Are you considering becoming pregnant?
Take a look at some of these pregnancy preparation tips to increase your chances of having a safe, healthy pregnancy.
#1 Preconception Appointment
Consider scheduling a preconception appointment with your provider or Obstetrician. What is a preconception appointment? A preconception appointment is an opportunity to talk with a provider about your specific goals, expectations, and risk counseling. Learn more about what preparations and precautions are recommended by your provider, including diet, lifestyle, and medications. Discuss issues such as family histories for you and your partner and if genetic counseling might be appropriate for you. This is also a time to discuss your current medical conditions and if the medications you are taking are safe to continue when planning to become pregnant.
#2 Healthy Weight
Achieve best health goals, including a healthy weight. Body mass index (BMI) between 18.5 and 24.9 is considered a healthy weight. You can calculate your BMI here: cdc.gov/healthyweight
Being overweight, BMI 25- 29.9, and obese, BMI > 30 can make it more difficult to get pregnant and raise your risks of complications. Excess weight can alter the hormone balance in your body which can affect your fertility. Also, women who are overweight or obese prior to conceiving are at higher risks of pregnancy complications including high blood pressure, pre-eclampsia, and gestational diabetes. Discuss optimal weight with your provider, and strategies to lose weight including diet changes, lowering calorie intake, and increasing physical activity.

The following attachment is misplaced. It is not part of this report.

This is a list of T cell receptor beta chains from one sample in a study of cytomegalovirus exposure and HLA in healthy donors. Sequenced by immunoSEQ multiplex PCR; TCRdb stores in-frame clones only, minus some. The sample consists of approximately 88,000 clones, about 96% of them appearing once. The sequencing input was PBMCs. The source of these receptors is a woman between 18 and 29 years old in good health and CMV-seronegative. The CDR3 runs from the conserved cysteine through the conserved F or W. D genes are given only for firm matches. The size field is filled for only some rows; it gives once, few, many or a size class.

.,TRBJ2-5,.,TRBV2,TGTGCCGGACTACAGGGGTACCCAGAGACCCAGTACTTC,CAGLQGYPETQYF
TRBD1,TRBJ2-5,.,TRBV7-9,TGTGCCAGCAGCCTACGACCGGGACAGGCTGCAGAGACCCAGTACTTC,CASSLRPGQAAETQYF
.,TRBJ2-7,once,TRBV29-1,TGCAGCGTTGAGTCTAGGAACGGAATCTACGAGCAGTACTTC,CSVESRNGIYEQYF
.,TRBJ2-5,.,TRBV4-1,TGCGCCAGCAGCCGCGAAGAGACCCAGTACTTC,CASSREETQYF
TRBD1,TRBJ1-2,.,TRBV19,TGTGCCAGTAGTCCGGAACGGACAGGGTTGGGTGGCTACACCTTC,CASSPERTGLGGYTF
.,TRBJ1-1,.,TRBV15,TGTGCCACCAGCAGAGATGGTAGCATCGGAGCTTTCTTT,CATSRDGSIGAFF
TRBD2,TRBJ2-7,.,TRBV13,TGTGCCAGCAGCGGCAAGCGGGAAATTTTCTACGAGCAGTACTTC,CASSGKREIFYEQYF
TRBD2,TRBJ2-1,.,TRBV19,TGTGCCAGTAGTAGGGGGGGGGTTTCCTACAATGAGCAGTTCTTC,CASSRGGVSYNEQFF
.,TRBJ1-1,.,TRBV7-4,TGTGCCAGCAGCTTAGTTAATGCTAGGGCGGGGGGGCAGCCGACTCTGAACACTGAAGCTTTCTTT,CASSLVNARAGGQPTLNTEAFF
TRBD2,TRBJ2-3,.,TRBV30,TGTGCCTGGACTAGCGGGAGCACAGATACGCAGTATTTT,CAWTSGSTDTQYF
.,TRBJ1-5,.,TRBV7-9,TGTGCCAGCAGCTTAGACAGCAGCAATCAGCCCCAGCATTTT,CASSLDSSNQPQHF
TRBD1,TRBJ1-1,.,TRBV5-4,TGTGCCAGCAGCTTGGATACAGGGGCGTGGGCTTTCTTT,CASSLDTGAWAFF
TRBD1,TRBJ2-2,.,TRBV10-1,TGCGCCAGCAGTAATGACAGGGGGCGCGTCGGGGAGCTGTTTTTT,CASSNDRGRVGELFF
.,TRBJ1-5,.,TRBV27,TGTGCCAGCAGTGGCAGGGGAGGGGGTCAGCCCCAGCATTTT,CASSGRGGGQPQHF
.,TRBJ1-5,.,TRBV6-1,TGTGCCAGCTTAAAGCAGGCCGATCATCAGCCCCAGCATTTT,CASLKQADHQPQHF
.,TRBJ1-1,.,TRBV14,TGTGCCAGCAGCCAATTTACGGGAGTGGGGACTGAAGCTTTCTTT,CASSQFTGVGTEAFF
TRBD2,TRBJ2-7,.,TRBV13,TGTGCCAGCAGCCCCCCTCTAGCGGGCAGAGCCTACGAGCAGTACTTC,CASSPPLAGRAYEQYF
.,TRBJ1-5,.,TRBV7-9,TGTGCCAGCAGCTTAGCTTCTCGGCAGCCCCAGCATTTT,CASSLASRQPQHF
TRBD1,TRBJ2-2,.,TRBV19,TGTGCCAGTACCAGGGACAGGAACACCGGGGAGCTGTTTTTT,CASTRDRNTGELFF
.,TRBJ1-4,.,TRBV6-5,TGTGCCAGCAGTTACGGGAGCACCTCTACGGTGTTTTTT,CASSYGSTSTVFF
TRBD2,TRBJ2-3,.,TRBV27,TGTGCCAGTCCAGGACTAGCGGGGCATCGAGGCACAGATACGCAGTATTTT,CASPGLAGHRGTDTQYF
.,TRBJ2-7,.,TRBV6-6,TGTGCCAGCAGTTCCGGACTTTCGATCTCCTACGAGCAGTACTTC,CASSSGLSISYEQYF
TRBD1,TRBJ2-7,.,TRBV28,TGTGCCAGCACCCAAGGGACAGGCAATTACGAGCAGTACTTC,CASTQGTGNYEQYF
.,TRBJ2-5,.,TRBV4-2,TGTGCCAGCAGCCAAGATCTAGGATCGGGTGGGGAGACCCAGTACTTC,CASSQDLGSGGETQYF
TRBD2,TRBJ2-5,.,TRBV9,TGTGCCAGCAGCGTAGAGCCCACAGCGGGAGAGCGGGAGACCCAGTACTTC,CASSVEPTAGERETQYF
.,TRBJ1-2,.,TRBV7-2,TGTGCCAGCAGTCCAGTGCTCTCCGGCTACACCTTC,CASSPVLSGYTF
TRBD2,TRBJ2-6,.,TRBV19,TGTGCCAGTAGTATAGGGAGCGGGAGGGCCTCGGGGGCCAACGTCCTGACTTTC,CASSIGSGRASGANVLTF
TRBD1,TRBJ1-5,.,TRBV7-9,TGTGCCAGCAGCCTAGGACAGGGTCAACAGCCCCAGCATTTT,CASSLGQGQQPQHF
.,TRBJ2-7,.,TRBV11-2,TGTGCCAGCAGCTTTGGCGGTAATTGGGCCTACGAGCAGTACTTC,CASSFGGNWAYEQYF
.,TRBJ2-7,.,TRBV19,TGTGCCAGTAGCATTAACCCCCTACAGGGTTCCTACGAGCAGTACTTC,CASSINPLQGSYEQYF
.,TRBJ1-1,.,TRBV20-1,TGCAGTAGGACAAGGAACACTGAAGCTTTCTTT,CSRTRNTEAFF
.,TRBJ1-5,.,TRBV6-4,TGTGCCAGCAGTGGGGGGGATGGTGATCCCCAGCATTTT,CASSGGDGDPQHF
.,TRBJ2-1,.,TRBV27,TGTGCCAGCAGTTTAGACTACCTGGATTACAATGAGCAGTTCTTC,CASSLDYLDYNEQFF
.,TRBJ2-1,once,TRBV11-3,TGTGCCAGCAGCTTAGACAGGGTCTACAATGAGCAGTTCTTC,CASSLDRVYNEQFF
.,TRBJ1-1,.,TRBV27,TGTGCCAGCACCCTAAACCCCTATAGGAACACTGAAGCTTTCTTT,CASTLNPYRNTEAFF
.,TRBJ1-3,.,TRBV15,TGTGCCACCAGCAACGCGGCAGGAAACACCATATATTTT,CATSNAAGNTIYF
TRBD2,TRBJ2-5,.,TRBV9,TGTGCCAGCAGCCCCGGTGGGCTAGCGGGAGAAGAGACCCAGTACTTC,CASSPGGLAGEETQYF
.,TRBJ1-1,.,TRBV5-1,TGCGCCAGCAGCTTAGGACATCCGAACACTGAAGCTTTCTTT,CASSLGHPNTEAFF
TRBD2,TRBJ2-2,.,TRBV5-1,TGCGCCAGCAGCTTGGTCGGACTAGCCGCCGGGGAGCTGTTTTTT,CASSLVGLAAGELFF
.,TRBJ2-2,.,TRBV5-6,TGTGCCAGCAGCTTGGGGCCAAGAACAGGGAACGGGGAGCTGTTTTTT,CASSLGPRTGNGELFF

Conversely, being underweight, BMI under 18.4 can also make it difficult to conceive and pose risks to a pregnancy, including preterm birth and low birth weight. Women who are underweight may have irregular menstrual cycles and ovulation patterns, making it harder to get pregnant.
Take your vitamins – start prenatal vitamins and folic acid now! Having folic acid, 400 micrograms a day, in your system BEFORE you conceive is the recommendation to prevent neural tube defects. Some studies also show taking prenatal vitamins before you get pregnant may lower the chances of morning sickness, or nausea associated with taking prenatal vitamins once you are pregnant.
Staying physically active before and during your pregnancy is an important component to your health and well-being. Aim for 30 minutes a day of cardiovascular exercise most days of the week, which can be broken up such as three – 10 minutes activities, or as one interval. Incorporate at least two days a week of strength training as well. It is important to discuss exercise regimen with your provider once you are pregnant, as certain conditions and exercises may need to be modified.
Erin Radocchia, APRN
Family Medicine Associates
Medical Weight Loss for Life
Medica Laser & Rejuvenation
Resources for more information regarding pregnancy planning:
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